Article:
On the path to psychiatric care, many patients who experience their first episode of mental disorder consult general practitioners or physicians of general hospitals before consulting psychiatrists. Some patients receive proper care promptly while others experience a delay in treatment. We investigated treatments and psycho-education given to patients by general practitioners or physicians of general hospitals, particularly focusing on informed diagnosis. We conducted a multi-center collaborative study in Japan. In this study, 15 facilities participated, including 4 university hospitals, 3 general hospitals, and 8 psychiatric hospitals. A total of 382 patients experiencing their first episode of mental disorder were enrolled. Among them, 157 patients primarily consulted general practitioners or general hospitals. We divided the 157 patients into 3 groups according to the kind of psycho-education given by general practitioners or physicians of general hospitals: those who were told nothing about their diagnosis nor mental condition (N = 74, 47.1%), those who were not given a direct diagnosis but were informed about their condition in some way (N = 55, 35.0%), and those who were directly informed of their diagnosis (N = 28, 17.8%). We found that almost half of the patients were told nothing about their diagnosis nor mental condition by general practitioners or physicians of general hospitals. Patients who were likely to be directly informed of their diagnosis were those who were recommended to see a doctor by someone, or those with a lower global psychosocial function. The patients who were told nothing about their diagnosis nor mental condition were mainly covered by national health insurance, and had decided to go to hospitals or clinics under their own volition. Sorted by ICD-10 F code, patients diagnosed as F0, F3, or F4 accounted for 89.9% of all subjects. We compared treatment delays among these 3 categories. The median treatment delay in patients diagnosed correctly as F0 by general practitioners or physicians of general hospitals was 50 weeks, that in patients diagnosed as F3 was 4 weeks, and that in patients diagnosed as F4 was 5 weeks. These findings suggest that patients might be treated in different ways according to their diagnosis by general practitioners or physicians in general hospitals. Our results suggest the importance of further educating general practitioners and physicians of general hospitals about mental disorders, in order to not only shorten the duration of untreated psychosis, but also for patients to be given proper primary care.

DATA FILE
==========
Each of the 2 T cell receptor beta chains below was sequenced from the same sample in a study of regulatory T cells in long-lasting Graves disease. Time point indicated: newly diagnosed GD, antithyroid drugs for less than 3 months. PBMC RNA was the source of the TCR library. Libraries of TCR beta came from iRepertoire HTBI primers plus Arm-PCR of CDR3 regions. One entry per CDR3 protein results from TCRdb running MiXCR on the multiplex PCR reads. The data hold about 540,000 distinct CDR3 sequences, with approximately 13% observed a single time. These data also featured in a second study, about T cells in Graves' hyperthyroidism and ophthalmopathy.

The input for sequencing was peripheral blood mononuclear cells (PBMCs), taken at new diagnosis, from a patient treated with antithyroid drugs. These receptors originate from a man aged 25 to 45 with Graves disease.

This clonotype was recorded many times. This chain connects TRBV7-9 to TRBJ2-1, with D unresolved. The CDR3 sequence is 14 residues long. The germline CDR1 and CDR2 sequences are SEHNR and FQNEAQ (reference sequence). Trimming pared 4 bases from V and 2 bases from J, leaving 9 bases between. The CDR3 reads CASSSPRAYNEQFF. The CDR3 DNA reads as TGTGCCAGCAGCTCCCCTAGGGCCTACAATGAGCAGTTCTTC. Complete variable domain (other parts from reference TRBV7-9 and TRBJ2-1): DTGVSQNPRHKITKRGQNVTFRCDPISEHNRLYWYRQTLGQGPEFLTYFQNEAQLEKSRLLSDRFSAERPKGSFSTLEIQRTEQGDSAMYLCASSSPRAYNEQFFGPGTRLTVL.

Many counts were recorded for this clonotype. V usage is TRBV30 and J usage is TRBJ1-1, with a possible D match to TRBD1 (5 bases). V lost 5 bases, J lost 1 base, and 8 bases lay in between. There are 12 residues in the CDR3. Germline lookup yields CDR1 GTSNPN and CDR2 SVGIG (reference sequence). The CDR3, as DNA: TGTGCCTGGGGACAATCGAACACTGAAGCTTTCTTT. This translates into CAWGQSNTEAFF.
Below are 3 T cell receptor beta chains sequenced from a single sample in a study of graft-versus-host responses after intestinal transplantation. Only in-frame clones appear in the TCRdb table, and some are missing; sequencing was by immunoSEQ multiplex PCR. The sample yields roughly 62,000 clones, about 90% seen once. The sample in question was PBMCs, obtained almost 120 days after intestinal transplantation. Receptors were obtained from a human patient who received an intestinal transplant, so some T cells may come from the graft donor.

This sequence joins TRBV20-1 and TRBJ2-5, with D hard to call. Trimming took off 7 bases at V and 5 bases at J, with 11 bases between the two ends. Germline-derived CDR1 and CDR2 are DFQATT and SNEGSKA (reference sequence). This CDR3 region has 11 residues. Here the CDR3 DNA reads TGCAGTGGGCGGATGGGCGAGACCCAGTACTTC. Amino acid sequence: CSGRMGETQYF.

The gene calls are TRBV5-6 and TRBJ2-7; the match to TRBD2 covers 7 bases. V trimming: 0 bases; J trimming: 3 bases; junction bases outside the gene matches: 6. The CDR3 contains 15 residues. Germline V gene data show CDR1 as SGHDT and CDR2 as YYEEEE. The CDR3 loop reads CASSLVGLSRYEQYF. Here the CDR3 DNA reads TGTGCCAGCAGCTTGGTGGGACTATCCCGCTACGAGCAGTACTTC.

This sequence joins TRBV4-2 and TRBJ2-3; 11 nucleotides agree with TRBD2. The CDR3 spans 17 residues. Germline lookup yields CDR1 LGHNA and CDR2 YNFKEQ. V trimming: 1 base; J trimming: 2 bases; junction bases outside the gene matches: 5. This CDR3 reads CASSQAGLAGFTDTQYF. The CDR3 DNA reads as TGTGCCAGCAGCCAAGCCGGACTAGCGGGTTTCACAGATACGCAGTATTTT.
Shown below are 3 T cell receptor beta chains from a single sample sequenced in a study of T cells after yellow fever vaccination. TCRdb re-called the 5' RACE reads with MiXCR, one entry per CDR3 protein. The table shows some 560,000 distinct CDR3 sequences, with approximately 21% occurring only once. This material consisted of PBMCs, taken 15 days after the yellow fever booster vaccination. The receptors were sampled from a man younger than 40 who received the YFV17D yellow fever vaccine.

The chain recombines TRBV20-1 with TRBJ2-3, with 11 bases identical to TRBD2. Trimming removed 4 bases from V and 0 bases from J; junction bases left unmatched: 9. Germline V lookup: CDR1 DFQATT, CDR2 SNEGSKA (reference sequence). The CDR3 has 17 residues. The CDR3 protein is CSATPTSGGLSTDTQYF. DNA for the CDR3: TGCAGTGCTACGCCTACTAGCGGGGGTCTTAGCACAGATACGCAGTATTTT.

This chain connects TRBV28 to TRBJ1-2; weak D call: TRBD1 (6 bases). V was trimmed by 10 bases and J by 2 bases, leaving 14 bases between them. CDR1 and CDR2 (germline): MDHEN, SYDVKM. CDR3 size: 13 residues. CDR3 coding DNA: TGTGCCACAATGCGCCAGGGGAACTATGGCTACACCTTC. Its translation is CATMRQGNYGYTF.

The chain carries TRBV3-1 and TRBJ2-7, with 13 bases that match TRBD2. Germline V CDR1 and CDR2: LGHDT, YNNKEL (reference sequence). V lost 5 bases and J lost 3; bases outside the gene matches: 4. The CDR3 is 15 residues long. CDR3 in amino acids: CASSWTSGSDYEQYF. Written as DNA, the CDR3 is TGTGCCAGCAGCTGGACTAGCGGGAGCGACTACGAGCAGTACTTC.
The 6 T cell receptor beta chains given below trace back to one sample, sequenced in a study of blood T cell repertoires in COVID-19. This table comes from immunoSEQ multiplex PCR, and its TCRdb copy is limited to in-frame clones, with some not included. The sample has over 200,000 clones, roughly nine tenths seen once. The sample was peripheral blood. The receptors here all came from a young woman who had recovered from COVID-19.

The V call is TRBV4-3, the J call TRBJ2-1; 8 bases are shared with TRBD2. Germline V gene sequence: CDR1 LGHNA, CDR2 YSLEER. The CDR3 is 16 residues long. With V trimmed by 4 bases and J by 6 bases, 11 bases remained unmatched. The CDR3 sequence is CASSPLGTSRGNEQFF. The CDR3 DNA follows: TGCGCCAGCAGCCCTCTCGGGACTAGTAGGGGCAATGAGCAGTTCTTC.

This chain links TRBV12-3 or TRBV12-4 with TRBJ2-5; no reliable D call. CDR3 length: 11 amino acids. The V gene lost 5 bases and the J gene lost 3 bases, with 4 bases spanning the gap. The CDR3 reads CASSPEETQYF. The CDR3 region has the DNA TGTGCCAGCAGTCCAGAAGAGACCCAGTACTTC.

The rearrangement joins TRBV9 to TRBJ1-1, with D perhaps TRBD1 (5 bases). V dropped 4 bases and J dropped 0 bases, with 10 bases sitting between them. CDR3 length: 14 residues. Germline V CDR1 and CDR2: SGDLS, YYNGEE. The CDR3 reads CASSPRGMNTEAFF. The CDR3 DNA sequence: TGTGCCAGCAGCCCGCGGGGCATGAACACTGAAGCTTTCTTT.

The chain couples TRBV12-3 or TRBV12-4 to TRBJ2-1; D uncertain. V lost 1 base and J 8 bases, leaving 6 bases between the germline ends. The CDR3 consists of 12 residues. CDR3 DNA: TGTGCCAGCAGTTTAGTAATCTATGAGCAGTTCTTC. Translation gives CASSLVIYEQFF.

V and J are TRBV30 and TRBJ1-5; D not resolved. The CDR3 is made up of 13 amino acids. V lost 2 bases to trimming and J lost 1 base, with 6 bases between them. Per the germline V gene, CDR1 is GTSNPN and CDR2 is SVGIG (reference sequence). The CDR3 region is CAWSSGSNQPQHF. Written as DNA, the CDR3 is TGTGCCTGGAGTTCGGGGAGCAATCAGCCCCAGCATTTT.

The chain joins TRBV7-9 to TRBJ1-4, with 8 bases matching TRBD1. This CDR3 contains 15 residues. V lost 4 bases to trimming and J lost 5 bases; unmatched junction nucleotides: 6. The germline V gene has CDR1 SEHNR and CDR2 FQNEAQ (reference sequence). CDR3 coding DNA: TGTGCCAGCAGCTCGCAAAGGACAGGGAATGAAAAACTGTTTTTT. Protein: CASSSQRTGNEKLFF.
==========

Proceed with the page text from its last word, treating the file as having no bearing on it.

|Number of pages||14|
|Journal||Seishin shinkeigaku zasshi = Psychiatria et neurologia Japonica|
|Publication status||Published - 2007|
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